(1.)This appeal has arisen out of a claim for additional compensation for improvements under S.5(3) of the Kerala Compensation for Tenants' Improvements Act, XXIX of 1958, made in a proceeding under S.11 of the Kerala Agriculturists Debt Relief Act, XXXI of 1953. On an application under S.11 of the latter Act the Subordinate Judge has, on December 23, 1960, allowed the mortgagor "to take delivery of the properties through court" on his depositing Rs. 12,125 as one half of the mortgage amount and Rs. 14,149-27 nP. as compensation for the mortgagee's improvements on the properties. The mortgagee appealed to this court in A. S. No. 51 of 1961 against the fixation of the compensation; and here the parties came to a settlement by which the value of improvements was fixed at Rs. 4000/- above the sum found by the court below and the mortgagor relinquished all his claims in the area, if any, in excess of 3.95 acres in item No. 3 of the mortgaged properties. When the mortgagor proceeded to take delivery of the properties through court, the appellant mortgagee claimed additional compensation for improvements made on the property after the commissioner's visit thereto to assess improvements, and that claim has been disallowed by the Court below. Hence this appeal.
(2.)The material question here is whether, in a proceeding in redemption under S.11 of the Kerala Agriculturists' Debt Relief Act, the mortgagee is entitled to claim benefit of S.5(3) of the Kerala Compensation for Tenants Improvements Act. S.11 of the Debt Relief Act, as amended by Act II of 1961 with retrospective effect from the very commencement of the main Act, reads:
"11. Special provision in respect of usufructuary mortgages by agriculturists
(1) Subject to the provisions of S.25, this section applies to all subsisting mortgages executed by an agriculturist at any time before the commencement of this Act and by virtue of which the mortgagee is in possession of the property mortgaged to him or any portion thereof.
Explanation.-- A mortgagee shall be deemed to be in possession of the property mortgaged to him or any portion thereof, notwithstanding that he has leased it to any person other than the mortgagor.
(2) Notwithstanding that the period of the mortgage has not expired, the mortgagor shall on application be entitled, subject to the provisions of sub-s.(3) and (4), to recover the property mortgaged on depositing in the court
(a) one half of the mortgage amount;
(b) where payment of interest to the mortgagee has been stipulated for, in respect of the principal amount secured by the mortgage or any portion thereof, in addition to the usufruct from the property, or in respect of any other sum payable to the mortgagee by the mortgagor in his capacity as such and there has been arrears of such interest, such arrears; and
(c) the value of improvements, if any; effected subsequent to the date of the mortgage by the mortgagee in the property mortgaged, as determined by the court.
(3) Along with the application made under sub-s.(2), the mortgagor shall pay court fees as for a suit for redemption on the balance of the mortgage amount and the court shall put the mortgagor in possession of the property and pass an order allowing the mortgagee to recover by sale of the mortgaged property the said balance amount in ten equal half yearly instalments together with interest accrued due on such balance outstanding till the date of payment of each instalment at five per cent per annum, the first instalment being payable within a period of six months from the date on which the mortgagor recovered possession of the property mortgaged. On payment of the last instalment the mortgage shall be deemed to be discharged and an order passed under this sub-section shall be deemed to be a decree.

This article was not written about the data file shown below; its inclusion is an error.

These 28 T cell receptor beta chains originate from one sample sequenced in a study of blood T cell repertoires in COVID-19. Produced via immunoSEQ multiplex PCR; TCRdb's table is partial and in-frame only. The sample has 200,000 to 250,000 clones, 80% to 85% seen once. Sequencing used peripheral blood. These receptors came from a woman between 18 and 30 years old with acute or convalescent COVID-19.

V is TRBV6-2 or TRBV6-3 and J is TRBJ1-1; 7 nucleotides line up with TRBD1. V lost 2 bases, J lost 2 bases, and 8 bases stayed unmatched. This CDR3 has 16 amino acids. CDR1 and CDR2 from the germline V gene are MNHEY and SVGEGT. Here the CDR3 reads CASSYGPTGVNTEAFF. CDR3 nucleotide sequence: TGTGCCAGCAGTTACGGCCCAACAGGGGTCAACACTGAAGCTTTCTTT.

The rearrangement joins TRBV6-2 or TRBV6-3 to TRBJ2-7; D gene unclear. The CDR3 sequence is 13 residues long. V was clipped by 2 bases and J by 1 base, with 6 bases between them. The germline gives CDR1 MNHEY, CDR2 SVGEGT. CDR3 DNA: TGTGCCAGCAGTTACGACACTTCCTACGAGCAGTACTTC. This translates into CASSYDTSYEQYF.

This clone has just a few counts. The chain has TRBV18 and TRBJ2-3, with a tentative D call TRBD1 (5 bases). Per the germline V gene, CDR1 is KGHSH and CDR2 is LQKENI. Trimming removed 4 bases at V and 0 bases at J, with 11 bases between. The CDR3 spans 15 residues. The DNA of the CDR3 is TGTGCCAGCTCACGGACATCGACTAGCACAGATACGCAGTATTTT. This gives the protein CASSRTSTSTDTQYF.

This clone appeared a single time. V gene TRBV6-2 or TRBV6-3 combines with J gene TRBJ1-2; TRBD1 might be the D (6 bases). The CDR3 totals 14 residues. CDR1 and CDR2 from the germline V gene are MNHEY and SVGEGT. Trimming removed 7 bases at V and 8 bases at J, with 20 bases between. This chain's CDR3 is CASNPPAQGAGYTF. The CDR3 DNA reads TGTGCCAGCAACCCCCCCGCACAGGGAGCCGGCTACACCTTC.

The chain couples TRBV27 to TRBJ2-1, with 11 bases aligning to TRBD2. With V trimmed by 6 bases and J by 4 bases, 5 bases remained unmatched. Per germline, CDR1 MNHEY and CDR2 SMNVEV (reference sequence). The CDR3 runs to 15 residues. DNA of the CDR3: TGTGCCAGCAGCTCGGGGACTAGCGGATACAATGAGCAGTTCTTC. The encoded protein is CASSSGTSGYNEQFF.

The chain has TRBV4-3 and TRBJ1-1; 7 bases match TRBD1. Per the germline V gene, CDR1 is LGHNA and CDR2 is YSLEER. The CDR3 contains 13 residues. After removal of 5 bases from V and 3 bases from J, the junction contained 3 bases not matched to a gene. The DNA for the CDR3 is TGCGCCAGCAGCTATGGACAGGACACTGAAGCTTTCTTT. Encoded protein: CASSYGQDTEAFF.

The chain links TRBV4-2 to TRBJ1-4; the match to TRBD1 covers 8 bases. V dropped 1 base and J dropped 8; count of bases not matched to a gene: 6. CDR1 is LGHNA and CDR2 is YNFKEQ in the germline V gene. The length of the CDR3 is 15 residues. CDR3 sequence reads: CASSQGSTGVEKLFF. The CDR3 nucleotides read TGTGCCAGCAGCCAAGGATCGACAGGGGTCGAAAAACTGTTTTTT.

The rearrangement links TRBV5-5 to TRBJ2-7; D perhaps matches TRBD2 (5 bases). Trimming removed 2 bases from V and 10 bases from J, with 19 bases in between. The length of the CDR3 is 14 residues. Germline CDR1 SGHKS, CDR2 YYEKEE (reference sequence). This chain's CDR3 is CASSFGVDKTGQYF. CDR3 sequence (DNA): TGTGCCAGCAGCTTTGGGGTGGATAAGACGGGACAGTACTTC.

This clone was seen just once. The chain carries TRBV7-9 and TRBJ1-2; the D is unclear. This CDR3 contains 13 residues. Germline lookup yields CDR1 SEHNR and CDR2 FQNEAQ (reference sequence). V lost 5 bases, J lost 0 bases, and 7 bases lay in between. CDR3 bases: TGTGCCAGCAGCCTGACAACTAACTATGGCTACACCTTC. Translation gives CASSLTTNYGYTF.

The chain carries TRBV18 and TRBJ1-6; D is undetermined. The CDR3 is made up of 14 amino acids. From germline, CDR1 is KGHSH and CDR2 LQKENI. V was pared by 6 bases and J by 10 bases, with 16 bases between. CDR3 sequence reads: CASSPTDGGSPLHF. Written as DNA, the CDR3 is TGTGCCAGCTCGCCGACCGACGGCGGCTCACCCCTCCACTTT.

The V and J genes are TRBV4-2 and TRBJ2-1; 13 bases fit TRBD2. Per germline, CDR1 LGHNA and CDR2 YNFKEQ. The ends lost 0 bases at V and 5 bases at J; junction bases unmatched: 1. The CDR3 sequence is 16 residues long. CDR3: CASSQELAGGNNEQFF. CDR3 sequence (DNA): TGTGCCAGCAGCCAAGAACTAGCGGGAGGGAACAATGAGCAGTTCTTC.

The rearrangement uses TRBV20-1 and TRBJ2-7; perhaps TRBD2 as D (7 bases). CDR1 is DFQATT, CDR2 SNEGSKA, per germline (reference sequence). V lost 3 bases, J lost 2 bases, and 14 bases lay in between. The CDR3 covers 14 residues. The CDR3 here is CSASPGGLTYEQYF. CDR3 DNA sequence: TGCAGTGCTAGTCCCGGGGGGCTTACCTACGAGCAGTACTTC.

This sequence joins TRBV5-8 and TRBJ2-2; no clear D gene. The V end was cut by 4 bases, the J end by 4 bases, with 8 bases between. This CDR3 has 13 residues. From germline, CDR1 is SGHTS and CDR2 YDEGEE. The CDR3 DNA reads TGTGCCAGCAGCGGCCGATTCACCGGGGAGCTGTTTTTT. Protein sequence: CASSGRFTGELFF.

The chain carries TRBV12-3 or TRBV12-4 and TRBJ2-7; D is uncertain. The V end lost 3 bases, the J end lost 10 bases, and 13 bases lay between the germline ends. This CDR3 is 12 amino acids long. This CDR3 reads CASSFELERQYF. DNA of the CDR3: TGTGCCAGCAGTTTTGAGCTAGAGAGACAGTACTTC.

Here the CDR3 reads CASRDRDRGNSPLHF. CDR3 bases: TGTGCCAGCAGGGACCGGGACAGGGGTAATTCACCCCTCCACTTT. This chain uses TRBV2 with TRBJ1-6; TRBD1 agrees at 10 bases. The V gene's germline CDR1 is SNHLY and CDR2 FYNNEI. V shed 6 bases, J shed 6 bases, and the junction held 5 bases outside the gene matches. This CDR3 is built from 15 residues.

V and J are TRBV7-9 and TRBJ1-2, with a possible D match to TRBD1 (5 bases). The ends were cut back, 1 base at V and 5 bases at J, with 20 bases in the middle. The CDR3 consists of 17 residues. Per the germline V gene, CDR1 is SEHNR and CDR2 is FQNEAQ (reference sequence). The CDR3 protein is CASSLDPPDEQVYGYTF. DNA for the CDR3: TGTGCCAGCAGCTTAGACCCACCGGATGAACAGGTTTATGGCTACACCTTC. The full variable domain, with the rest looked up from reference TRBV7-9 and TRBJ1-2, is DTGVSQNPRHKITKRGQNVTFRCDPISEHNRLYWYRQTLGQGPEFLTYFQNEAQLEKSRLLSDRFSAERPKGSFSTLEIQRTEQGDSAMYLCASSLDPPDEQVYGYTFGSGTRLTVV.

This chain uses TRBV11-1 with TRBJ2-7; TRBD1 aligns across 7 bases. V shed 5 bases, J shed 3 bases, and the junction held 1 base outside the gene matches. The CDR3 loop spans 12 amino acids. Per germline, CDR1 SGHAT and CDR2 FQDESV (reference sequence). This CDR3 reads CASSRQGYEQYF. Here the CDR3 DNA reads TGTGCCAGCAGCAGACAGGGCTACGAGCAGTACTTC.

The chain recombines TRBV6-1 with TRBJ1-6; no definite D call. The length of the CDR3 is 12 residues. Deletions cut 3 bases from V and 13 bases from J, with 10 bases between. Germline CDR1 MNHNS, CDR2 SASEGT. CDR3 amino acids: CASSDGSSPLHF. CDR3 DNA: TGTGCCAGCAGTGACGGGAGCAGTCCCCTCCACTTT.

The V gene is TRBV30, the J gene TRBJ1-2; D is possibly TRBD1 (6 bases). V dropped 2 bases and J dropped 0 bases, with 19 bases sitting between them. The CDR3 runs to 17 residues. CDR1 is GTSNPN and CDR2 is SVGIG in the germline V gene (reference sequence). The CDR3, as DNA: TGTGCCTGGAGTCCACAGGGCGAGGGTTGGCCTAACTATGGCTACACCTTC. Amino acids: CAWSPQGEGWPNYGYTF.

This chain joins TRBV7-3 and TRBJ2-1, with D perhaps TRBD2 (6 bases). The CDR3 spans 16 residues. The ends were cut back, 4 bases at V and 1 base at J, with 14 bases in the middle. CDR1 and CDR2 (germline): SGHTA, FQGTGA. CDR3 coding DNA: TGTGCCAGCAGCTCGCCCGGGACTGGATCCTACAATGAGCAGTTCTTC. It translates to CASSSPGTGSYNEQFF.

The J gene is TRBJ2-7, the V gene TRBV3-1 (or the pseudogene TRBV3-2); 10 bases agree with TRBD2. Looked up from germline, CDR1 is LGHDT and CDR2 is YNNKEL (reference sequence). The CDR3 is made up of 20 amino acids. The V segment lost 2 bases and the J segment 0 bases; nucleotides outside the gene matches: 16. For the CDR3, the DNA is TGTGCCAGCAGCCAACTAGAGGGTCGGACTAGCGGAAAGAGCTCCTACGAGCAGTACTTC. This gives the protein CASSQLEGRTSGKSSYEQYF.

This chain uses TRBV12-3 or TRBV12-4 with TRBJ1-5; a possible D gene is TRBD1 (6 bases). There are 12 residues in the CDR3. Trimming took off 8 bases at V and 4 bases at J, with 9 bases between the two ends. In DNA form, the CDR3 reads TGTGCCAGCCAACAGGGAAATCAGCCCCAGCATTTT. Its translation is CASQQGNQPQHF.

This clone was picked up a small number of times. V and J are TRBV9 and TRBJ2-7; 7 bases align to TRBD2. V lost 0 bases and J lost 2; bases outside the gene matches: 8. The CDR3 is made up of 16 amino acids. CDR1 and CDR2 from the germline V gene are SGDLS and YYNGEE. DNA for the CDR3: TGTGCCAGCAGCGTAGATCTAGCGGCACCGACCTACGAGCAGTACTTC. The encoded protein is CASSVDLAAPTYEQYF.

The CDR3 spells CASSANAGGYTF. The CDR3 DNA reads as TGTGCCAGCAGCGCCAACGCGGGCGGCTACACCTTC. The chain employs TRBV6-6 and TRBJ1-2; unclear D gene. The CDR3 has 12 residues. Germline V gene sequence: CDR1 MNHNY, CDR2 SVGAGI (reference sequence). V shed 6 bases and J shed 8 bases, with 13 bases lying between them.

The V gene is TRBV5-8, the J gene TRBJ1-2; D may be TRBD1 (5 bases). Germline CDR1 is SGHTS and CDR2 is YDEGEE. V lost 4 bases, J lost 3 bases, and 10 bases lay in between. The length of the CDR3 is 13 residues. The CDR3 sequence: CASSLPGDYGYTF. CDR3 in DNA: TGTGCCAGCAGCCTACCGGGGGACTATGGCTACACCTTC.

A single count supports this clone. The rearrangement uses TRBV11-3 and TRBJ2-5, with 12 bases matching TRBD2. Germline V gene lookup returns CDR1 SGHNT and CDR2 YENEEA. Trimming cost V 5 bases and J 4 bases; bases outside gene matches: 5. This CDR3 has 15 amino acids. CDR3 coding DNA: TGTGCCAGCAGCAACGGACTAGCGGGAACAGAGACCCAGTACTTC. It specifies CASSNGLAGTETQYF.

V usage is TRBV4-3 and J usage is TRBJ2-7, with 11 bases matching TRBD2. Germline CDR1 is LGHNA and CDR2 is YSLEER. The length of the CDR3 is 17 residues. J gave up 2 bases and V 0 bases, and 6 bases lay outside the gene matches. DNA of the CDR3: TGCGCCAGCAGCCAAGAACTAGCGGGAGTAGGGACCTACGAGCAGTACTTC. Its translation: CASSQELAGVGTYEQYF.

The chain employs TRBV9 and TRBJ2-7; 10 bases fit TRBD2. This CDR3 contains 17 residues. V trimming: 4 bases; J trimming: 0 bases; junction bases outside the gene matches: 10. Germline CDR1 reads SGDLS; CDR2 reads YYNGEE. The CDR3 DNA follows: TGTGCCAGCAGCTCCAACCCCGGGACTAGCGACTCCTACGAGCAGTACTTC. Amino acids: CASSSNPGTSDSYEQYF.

(4) Where the property mortgaged has been leased out by the mortgagee, the lease shall, except in the case of tenants to whom the provisions of S.43 of the Malabar Tenancy Act, 1929, apply stand terminated when the mortgagor recovers possession of the property mortgaged and thereupon any value of improvements due to the lessee shall be paid to him out of the amount deposited by the mortgagor under sub-s.(2) towards the value of improvements ................".
Under the above provisions the court has to put the mortgagor in possession of the properties on his depositing in court one half of the mortgage amount and the value of improvements as determined by the court, there being no question of any interest payable under the concerned mortgage, and order realisation of the other half of the mortgage amount by the mortgagee in ten equal half yearly instalments by sale of the mortgaged property. No order entitling the mortgagor to take execution at his convenience to evict the mortgagee from the property is contemplated by the above provisions. Thus the disposal of an application under S.11 of the Debt Relief Act is by the issue of a warrant to the Amin to "put the mortgagor in possession of the property" and by passing an order allowing the mortgagee to recover the unpaid half of his mortgage amount. Counsel for the appellant pointed out that an order under sub-s.(3) has to be deemed to be a decree. That is so; but the only order made mention of in that sub-section is the one allowing the mortgagee to recover the unpaid half of the mortgage amount in ten half yearly instalments. A comparison of this Section with the preceding S.10 shows that, where executable decrees are contemplated the Act has expressly provided for the same. The expression in S.10 is: